A general rule of thumb for pain and suffering multiplier calculations deals with the severity of the injuries sustained. The more severe the injuries, the higher the pain and suffering multiplier. If an individual will suffer from long-term repercussions of their accident, the damages and settlement will be higher. For instance, someone suffering from paralysis will have a higher multiplier than someone with a broken wrist.
What Raises the Pain And Suffering Multiplier?
While no strictly defined rules for setting a pain and suffering multiplier exist, there following factors influence the amount decided upon.
- Did the injury impact the plaintiff’s daily life?
- Does the injury come with long-lasting issues?
- Does pain and suffering have an impact on the emotional well-being of the plaintiff?
- Will the plaintiff require specialized treatments, such as home health, medical devices, or rehabilitation services?
- How long will the healing process take for the plaintiff?
How Do You Prove Pain And Suffering?
Aside from physical evidence that an injury has occurred, an attorney will employ various forms of documentation to prove that pain and suffering took place. These documents can include:
- Medical bills
- Physician records
- Expert testimony on a plaintiff’s condition
- Pictures of injuries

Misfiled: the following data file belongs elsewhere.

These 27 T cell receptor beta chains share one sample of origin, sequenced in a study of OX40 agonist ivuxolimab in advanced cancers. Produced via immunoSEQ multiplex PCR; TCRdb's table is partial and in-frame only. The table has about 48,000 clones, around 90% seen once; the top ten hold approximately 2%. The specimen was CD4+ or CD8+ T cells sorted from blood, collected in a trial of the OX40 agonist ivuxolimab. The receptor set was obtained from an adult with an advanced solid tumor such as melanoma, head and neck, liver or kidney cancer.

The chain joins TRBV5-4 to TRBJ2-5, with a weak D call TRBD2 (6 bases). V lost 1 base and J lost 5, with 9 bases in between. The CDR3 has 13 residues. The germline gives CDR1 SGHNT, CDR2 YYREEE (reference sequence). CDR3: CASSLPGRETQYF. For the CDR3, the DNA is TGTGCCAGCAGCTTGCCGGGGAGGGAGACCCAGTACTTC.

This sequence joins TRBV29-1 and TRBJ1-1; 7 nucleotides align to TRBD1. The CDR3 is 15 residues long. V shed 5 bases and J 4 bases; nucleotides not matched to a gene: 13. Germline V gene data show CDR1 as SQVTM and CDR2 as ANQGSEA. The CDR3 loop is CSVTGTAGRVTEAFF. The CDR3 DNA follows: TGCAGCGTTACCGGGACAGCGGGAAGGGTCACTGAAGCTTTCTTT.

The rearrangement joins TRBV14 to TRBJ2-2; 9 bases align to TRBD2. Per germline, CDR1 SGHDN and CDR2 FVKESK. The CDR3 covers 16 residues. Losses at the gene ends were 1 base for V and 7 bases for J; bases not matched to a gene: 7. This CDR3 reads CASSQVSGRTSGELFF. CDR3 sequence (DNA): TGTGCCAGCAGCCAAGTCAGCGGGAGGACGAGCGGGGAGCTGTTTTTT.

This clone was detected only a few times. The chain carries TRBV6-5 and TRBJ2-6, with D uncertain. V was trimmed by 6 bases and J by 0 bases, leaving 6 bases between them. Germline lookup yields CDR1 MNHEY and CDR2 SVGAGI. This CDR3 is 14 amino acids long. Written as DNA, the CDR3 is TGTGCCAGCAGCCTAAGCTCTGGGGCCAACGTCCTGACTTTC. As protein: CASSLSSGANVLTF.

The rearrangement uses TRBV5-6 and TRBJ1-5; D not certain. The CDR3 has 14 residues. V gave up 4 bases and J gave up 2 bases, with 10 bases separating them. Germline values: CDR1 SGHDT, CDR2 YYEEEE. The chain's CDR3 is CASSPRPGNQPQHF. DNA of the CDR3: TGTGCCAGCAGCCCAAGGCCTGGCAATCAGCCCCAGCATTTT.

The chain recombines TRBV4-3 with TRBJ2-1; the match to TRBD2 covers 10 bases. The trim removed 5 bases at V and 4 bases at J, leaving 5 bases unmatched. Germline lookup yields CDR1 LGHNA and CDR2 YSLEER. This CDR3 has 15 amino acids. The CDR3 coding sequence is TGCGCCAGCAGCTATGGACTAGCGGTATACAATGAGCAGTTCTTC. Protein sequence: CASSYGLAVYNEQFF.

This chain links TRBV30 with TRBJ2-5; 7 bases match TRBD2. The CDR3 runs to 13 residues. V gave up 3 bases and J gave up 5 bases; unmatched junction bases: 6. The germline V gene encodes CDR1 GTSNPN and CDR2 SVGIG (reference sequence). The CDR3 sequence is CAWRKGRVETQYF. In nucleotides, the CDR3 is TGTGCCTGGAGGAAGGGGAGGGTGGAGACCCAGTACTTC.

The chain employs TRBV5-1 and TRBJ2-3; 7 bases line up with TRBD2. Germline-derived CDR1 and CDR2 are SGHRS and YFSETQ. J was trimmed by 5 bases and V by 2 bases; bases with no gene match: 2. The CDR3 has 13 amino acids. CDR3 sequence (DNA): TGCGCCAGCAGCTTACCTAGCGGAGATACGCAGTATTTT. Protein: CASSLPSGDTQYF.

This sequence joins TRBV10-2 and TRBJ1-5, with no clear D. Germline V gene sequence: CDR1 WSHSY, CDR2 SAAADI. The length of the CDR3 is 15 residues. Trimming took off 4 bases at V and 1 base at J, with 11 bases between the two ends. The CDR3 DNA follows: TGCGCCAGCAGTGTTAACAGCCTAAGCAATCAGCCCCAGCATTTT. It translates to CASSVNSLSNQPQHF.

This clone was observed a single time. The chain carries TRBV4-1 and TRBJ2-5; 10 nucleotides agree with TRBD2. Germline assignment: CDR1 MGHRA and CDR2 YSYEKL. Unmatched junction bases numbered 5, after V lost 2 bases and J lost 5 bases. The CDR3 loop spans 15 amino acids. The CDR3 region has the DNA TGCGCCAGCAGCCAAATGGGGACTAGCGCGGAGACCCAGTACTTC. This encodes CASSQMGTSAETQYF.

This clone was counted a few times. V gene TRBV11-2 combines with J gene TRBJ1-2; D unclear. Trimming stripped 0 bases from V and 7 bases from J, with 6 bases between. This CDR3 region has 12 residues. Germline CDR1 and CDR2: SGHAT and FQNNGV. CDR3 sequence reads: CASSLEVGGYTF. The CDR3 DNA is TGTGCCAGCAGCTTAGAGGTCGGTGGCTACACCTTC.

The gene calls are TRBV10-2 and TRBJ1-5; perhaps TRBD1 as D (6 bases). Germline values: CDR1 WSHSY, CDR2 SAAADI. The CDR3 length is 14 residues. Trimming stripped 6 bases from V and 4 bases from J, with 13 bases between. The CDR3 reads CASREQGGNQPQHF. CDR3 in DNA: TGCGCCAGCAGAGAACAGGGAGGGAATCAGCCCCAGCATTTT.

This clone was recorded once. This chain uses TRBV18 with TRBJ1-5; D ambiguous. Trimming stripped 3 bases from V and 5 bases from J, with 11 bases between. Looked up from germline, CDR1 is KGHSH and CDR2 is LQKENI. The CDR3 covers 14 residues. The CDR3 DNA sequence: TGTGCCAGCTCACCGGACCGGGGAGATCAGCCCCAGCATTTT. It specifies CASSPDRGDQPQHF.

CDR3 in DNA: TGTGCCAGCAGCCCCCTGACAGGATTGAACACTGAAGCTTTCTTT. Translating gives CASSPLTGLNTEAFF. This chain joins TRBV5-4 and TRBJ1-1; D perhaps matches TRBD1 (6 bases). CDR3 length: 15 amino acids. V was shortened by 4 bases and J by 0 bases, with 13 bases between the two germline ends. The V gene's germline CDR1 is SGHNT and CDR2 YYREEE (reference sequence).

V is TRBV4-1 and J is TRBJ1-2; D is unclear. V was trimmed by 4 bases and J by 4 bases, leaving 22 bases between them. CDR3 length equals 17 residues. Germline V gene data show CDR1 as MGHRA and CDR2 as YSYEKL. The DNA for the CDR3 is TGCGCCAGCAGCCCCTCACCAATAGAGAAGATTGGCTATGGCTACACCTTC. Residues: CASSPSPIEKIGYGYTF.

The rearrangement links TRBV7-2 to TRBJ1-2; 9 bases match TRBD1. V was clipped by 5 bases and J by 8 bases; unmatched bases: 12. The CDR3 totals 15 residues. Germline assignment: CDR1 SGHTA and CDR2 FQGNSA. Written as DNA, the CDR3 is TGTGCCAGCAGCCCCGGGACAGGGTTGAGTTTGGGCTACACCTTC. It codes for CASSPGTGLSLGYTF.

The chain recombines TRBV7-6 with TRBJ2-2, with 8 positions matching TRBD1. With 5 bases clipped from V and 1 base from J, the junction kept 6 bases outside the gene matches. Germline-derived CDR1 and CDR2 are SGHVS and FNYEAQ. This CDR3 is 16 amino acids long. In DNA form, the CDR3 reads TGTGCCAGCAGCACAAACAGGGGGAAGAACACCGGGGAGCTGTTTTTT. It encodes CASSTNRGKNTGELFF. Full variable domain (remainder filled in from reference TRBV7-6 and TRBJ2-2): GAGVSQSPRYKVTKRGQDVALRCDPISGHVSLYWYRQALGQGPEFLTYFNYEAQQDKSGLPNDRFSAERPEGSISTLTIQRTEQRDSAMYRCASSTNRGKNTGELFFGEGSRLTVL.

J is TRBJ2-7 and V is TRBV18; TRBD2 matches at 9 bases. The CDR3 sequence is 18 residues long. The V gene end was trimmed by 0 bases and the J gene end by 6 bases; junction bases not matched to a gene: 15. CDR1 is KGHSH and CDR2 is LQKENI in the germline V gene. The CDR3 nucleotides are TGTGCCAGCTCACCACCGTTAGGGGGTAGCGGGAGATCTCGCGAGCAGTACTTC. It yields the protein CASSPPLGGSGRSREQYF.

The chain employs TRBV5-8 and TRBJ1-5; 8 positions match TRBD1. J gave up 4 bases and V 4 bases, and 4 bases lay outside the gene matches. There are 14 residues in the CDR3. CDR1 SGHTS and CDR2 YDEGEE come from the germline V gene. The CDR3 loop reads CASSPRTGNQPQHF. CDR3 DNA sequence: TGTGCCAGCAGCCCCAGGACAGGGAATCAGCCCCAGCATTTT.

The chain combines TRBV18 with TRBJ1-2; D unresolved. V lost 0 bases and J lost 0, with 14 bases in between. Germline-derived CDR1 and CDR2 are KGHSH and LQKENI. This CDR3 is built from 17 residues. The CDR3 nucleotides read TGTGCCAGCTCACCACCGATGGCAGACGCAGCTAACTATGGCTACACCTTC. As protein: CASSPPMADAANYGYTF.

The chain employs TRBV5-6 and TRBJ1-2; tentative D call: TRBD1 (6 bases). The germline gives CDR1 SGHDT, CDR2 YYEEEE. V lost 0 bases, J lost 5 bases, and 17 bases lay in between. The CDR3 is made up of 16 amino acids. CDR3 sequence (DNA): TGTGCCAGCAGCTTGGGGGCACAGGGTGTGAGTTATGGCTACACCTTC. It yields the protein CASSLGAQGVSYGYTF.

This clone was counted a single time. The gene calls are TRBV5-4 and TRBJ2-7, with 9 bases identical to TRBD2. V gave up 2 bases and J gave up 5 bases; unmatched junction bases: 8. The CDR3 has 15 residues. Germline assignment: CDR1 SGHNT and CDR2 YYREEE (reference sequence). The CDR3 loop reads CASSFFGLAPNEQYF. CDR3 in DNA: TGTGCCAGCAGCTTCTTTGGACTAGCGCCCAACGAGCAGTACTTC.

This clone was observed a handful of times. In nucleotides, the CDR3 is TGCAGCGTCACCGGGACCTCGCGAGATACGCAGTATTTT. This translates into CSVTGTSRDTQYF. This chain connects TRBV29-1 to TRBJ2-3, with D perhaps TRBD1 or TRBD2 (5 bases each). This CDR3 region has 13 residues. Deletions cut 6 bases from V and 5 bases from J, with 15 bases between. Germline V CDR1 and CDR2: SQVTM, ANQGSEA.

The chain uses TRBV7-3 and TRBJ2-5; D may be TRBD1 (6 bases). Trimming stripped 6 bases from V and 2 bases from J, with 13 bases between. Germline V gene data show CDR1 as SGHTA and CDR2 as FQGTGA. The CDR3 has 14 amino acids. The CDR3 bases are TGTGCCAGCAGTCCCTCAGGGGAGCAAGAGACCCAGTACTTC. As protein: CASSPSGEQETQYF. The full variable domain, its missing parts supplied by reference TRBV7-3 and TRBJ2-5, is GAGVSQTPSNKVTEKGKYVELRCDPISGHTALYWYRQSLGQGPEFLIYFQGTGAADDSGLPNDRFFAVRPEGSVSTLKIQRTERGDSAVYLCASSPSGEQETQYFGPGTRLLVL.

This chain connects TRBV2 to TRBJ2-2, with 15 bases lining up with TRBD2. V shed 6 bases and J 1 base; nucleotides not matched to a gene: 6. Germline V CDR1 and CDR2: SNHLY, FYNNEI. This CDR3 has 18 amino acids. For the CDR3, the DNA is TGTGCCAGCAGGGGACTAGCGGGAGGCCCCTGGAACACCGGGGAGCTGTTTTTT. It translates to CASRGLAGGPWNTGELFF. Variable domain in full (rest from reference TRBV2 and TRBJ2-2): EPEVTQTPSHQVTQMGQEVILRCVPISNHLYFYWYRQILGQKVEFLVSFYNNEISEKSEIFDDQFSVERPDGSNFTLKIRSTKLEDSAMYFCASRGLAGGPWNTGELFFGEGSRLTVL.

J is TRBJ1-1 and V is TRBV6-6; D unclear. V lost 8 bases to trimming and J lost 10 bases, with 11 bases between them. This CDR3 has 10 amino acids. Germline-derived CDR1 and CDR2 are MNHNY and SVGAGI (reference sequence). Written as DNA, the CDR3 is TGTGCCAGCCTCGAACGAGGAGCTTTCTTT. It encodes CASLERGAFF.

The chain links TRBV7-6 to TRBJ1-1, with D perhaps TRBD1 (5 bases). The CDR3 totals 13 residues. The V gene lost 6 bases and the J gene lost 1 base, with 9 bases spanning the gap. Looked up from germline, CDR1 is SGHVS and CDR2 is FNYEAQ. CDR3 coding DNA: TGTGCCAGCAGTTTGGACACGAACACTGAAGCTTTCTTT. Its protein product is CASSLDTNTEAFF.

- Psychiatric records
All of these documents serve their own purpose in showing the extent of trauma experienced.
Pain and Suffering Settlements
First and foremost, in order to properly negotiate a suitable settlement, a personal injury attorney uses the evidence collected over the course of the recovery process and makes the case for a justifiable amount.
When dealing with an insurance company, keep in mind that a lower pain and suffering multiplier works to their benefit. Catastrophic injury claims especially face scrutiny and resistance from insurance companies. By working with a skilled attorney, you can ensure that your claim reaches its maximum value.
Insurance companies invariably use the lowest multiplier, which underscores the need for competent legal representation, especially in auto accident claims resulting in catastrophic injury. A skilled car accident lawyer will know the soundest strategies for maximizing the value of a claim.
Need Help With A Pain and Suffering? Contact Greenwald Law Firm Today.
If you have been involved in a car accident or other personal injury scenario and need qualified representation, look no further than the Greenwald Law Firm. The seasoned litigators at Greenwald can help you maximize your settlement and get the compensation you deserve. Contact us today at (318) 219-7867 or leave us a message on our website.